Back to the drawing board. If the Rockies didn’t meaningfully change their approach when they arrived at Coors, did their opponents? In other words, did they treat Coors like a special kind of away game, or did they treat it like any other?
They didn’t change any more than the Rockies themselves: There were similar improvements in plate discipline as well as similar jumps in zone rate and hitter-ahead rate. There was a slight increase in swing rate, but not enough to be meaningful.
It seems like hitters don’t really jump at the chance to play in Coors, at least not in a way that shows up in their approach. But while the Rockies and their opponents didn’t meaningfully differ in how they changed their approach upon arriving in Colorado, they differed in how the environment impacted their performance.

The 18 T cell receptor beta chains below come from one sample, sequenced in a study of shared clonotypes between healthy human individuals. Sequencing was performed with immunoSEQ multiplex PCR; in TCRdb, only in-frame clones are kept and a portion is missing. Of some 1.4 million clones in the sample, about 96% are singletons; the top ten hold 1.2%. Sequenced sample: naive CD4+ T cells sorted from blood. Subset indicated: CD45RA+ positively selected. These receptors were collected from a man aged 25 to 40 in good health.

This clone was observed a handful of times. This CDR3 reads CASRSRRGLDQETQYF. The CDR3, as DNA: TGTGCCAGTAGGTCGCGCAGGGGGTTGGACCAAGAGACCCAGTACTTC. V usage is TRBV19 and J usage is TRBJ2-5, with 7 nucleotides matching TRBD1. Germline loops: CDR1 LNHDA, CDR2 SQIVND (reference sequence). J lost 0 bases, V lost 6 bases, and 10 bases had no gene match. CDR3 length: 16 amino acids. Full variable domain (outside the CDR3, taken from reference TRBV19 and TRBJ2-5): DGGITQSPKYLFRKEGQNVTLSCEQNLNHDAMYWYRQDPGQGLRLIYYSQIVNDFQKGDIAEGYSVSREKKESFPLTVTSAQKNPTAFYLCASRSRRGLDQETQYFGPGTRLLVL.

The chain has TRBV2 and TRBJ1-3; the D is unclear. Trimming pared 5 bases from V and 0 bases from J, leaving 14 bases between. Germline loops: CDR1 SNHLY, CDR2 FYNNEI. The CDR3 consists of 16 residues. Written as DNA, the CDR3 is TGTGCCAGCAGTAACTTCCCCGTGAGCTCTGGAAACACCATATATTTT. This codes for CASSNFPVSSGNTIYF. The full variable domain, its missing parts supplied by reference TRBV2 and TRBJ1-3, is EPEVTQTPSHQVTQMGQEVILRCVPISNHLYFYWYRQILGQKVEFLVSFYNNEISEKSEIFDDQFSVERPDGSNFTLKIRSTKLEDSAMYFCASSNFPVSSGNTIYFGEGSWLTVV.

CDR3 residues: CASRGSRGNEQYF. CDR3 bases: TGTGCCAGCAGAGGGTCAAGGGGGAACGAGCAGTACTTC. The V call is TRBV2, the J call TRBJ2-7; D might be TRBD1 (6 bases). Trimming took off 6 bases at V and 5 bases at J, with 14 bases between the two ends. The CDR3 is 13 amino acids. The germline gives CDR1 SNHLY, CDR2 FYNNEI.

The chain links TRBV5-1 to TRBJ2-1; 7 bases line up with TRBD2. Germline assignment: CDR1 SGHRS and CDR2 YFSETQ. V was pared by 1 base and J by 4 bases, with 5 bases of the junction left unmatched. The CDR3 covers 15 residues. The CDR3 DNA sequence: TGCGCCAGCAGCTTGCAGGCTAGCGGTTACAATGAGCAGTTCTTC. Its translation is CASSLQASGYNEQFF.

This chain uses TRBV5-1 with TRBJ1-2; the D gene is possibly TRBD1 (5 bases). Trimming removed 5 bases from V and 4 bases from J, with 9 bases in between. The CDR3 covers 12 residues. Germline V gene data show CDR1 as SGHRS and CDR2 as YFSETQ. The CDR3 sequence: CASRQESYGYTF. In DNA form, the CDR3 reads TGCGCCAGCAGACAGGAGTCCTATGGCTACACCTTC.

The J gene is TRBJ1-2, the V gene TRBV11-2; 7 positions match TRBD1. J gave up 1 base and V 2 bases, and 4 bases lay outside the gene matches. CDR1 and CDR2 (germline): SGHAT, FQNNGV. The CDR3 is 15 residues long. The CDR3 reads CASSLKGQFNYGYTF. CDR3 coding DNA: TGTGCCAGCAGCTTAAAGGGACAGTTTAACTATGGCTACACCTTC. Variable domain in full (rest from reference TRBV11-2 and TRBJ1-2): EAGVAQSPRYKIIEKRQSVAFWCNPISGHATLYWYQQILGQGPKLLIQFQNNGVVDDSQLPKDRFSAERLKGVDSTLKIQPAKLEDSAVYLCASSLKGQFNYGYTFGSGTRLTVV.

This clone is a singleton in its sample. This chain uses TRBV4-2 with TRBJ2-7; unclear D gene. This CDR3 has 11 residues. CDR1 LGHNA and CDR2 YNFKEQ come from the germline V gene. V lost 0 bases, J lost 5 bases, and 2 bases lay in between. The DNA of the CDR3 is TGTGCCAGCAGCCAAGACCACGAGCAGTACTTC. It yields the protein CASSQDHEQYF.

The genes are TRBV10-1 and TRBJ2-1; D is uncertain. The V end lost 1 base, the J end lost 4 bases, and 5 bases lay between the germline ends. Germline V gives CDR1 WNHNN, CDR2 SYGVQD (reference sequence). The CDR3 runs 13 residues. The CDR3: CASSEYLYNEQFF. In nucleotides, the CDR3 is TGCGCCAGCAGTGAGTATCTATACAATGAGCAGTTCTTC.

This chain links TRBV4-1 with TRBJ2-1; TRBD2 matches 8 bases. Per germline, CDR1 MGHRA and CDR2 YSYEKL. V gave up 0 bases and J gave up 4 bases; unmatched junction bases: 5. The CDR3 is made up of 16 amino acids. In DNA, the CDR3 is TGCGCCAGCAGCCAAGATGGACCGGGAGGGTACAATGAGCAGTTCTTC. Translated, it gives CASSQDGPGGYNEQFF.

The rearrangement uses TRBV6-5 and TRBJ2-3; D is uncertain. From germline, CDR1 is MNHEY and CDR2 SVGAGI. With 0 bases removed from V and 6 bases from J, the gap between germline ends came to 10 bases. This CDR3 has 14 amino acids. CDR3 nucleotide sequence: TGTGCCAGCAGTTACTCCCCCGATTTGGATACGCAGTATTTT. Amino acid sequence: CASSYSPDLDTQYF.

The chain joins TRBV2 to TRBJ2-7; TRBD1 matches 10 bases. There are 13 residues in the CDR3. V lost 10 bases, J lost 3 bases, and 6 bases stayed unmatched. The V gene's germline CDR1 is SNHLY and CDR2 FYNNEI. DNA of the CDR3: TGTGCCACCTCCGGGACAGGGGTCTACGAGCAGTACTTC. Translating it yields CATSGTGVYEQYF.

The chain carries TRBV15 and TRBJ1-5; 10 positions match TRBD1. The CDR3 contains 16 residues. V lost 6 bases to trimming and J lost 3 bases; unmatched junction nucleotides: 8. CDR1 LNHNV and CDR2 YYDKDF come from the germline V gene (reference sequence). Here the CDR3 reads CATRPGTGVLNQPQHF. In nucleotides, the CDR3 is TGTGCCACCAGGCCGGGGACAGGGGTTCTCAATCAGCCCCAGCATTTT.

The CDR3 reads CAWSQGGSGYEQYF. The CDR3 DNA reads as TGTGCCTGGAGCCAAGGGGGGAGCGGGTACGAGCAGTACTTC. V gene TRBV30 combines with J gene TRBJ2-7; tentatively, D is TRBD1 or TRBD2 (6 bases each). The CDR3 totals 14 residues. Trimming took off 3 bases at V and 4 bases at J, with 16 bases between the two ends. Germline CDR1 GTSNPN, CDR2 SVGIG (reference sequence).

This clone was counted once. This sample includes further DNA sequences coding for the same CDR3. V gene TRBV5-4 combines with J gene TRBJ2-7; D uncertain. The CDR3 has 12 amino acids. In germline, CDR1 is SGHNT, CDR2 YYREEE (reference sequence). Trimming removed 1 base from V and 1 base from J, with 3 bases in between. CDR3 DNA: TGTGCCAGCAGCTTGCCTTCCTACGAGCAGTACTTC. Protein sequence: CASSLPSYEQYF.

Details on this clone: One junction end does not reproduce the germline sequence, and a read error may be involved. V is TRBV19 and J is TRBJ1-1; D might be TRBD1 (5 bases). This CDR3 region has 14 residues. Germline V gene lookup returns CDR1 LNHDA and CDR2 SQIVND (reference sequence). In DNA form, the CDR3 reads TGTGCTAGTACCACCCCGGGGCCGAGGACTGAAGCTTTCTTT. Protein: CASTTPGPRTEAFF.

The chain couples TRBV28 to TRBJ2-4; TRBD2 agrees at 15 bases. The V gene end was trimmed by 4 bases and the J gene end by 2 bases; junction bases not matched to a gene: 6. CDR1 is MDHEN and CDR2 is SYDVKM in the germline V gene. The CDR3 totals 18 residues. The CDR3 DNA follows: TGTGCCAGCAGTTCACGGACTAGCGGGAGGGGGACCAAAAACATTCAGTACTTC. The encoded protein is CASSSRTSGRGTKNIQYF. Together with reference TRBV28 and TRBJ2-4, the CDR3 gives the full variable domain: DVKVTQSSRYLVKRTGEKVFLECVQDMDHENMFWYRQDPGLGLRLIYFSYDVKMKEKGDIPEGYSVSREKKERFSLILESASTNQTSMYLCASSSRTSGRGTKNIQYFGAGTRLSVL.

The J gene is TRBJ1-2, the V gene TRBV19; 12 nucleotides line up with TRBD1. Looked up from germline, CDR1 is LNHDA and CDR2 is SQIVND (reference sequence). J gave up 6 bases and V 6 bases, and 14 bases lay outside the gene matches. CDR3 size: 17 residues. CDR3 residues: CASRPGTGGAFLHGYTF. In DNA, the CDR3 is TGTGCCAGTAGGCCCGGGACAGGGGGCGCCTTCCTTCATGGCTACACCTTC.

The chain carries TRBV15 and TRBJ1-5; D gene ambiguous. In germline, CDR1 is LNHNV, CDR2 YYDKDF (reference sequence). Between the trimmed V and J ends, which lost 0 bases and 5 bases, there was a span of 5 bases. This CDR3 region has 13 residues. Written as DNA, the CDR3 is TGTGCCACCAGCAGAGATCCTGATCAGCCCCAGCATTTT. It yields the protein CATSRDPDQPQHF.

Coors is thought to inflict a “hangover” on Rockies’ players upon their departure from Denver. They have a ludicrous home-road split in terms of winning percentage: at home, they’ve been the 12th-best team since their founding, while on the road, they’ve been the flat-out worst. It’s possible that in trying to figure out what works at Coors, the Rockies’ front office has neglected to amass the kinds of players who perform well everywhere else. But there’s also a real adjustment period that seems to occur when the Rockies embark on a road trip. Prior to the 2020 season, Charlie Blackmon spearheaded an effort to try and remedy this, centered around more game-like batting practice, but the Rockies haven’t made real progress since then. Their 2021 saw a near-historically large home-road split, and last year, they had the 18th-best record at home and the second-worst on the road.